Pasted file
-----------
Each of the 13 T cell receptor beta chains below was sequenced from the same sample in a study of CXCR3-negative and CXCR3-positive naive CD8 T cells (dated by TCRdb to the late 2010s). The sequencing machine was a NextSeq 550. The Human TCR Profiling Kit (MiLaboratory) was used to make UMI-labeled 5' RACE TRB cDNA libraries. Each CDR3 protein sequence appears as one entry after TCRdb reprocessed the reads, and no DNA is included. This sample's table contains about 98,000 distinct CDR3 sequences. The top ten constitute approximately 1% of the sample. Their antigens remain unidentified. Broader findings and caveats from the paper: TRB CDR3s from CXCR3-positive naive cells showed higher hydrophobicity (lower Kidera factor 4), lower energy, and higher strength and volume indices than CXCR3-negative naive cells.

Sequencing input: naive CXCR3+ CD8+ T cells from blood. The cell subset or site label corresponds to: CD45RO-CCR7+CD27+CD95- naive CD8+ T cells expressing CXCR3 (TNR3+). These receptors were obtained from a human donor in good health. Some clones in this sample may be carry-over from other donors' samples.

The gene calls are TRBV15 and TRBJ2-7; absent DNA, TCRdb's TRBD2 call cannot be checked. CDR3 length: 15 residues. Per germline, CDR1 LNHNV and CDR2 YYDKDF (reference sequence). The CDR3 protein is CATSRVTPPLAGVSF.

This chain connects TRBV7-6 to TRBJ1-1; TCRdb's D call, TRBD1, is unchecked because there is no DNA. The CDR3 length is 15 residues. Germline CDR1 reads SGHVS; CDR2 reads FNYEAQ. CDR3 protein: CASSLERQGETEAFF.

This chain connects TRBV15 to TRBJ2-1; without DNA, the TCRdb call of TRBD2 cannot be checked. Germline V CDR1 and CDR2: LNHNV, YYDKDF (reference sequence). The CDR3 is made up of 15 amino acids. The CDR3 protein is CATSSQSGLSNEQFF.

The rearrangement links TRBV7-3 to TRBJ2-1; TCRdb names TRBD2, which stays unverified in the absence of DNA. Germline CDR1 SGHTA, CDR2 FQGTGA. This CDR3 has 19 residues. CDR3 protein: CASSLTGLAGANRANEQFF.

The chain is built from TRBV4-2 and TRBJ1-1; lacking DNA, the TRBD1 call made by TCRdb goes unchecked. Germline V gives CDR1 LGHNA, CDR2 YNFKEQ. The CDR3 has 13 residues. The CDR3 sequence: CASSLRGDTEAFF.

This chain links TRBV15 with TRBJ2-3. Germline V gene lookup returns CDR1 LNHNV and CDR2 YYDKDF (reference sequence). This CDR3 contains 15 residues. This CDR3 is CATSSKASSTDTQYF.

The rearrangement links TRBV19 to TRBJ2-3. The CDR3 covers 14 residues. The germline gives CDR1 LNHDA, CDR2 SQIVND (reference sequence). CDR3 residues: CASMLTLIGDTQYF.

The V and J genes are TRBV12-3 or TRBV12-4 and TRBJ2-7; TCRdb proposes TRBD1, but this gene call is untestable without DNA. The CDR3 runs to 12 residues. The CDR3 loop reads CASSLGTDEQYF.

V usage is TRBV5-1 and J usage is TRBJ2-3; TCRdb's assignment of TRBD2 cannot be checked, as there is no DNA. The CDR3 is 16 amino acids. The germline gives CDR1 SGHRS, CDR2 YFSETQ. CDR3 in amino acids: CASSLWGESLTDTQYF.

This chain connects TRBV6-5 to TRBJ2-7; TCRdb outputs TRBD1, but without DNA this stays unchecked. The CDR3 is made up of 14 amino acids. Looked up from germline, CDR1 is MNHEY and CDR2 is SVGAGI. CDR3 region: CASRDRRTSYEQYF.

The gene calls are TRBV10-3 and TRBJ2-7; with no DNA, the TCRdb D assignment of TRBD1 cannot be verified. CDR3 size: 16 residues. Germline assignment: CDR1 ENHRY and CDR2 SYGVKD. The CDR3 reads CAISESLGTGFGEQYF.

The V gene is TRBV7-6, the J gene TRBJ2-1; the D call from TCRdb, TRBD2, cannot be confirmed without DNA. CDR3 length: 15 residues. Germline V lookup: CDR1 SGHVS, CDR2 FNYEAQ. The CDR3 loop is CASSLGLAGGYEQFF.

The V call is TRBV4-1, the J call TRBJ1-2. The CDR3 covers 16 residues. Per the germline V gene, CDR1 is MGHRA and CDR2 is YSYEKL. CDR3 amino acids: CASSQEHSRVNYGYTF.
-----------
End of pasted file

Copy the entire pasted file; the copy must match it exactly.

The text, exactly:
Each of the 13 T cell receptor beta chains below was sequenced from the same sample in a study of CXCR3-negative and CXCR3-positive naive CD8 T cells (dated by TCRdb to the late 2010s). The sequencing machine was a NextSeq 550. The Human TCR Profiling Kit (MiLaboratory) was used to make UMI-labeled 5' RACE TRB cDNA libraries. Each CDR3 protein sequence appears as one entry after TCRdb reprocessed the reads, and no DNA is included. This sample's table contains about 98,000 distinct CDR3 sequences. The top ten constitute approximately 1% of the sample. Their antigens remain unidentified. Broader findings and caveats from the paper: TRB CDR3s from CXCR3-positive naive cells showed higher hydrophobicity (lower Kidera factor 4), lower energy, and higher strength and volume indices than CXCR3-negative naive cells.

Sequencing input: naive CXCR3+ CD8+ T cells from blood. The cell subset or site label corresponds to: CD45RO-CCR7+CD27+CD95- naive CD8+ T cells expressing CXCR3 (TNR3+). These receptors were obtained from a human donor in good health. Some clones in this sample may be carry-over from other donors' samples.

The gene calls are TRBV15 and TRBJ2-7; absent DNA, TCRdb's TRBD2 call cannot be checked. CDR3 length: 15 residues. Per germline, CDR1 LNHNV and CDR2 YYDKDF (reference sequence). The CDR3 protein is CATSRVTPPLAGVSF.

This chain connects TRBV7-6 to TRBJ1-1; TCRdb's D call, TRBD1, is unchecked because there is no DNA. The CDR3 length is 15 residues. Germline CDR1 reads SGHVS; CDR2 reads FNYEAQ. CDR3 protein: CASSLERQGETEAFF.

This chain connects TRBV15 to TRBJ2-1; without DNA, the TCRdb call of TRBD2 cannot be checked. Germline V CDR1 and CDR2: LNHNV, YYDKDF (reference sequence). The CDR3 is made up of 15 amino acids. The CDR3 protein is CATSSQSGLSNEQFF.

The rearrangement links TRBV7-3 to TRBJ2-1; TCRdb names TRBD2, which stays unverified in the absence of DNA. Germline CDR1 SGHTA, CDR2 FQGTGA. This CDR3 has 19 residues. CDR3 protein: CASSLTGLAGANRANEQFF.

The chain is built from TRBV4-2 and TRBJ1-1; lacking DNA, the TRBD1 call made by TCRdb goes unchecked. Germline V gives CDR1 LGHNA, CDR2 YNFKEQ. The CDR3 has 13 residues. The CDR3 sequence: CASSLRGDTEAFF.

This chain links TRBV15 with TRBJ2-3. Germline V gene lookup returns CDR1 LNHNV and CDR2 YYDKDF (reference sequence). This CDR3 contains 15 residues. This CDR3 is CATSSKASSTDTQYF.

The rearrangement links TRBV19 to TRBJ2-3. The CDR3 covers 14 residues. The germline gives CDR1 LNHDA, CDR2 SQIVND (reference sequence). CDR3 residues: CASMLTLIGDTQYF.

The V and J genes are TRBV12-3 or TRBV12-4 and TRBJ2-7; TCRdb proposes TRBD1, but this gene call is untestable without DNA. The CDR3 runs to 12 residues. The CDR3 loop reads CASSLGTDEQYF.

V usage is TRBV5-1 and J usage is TRBJ2-3; TCRdb's assignment of TRBD2 cannot be checked, as there is no DNA. The CDR3 is 16 amino acids. The germline gives CDR1 SGHRS, CDR2 YFSETQ. CDR3 in amino acids: CASSLWGESLTDTQYF.

This chain connects TRBV6-5 to TRBJ2-7; TCRdb outputs TRBD1, but without DNA this stays unchecked. The CDR3 is made up of 14 amino acids. Looked up from germline, CDR1 is MNHEY and CDR2 is SVGAGI. CDR3 region: CASRDRRTSYEQYF.

The gene calls are TRBV10-3 and TRBJ2-7; with no DNA, the TCRdb D assignment of TRBD1 cannot be verified. CDR3 size: 16 residues. Germline assignment: CDR1 ENHRY and CDR2 SYGVKD. The CDR3 reads CAISESLGTGFGEQYF.

The V gene is TRBV7-6, the J gene TRBJ2-1; the D call from TCRdb, TRBD2, cannot be confirmed without DNA. CDR3 length: 15 residues. Germline V lookup: CDR1 SGHVS, CDR2 FNYEAQ. The CDR3 loop is CASSLGLAGGYEQFF.

The V call is TRBV4-1, the J call TRBJ1-2. The CDR3 covers 16 residues. Per the germline V gene, CDR1 is MGHRA and CDR2 is YSYEKL. CDR3 amino acids: CASSQEHSRVNYGYTF.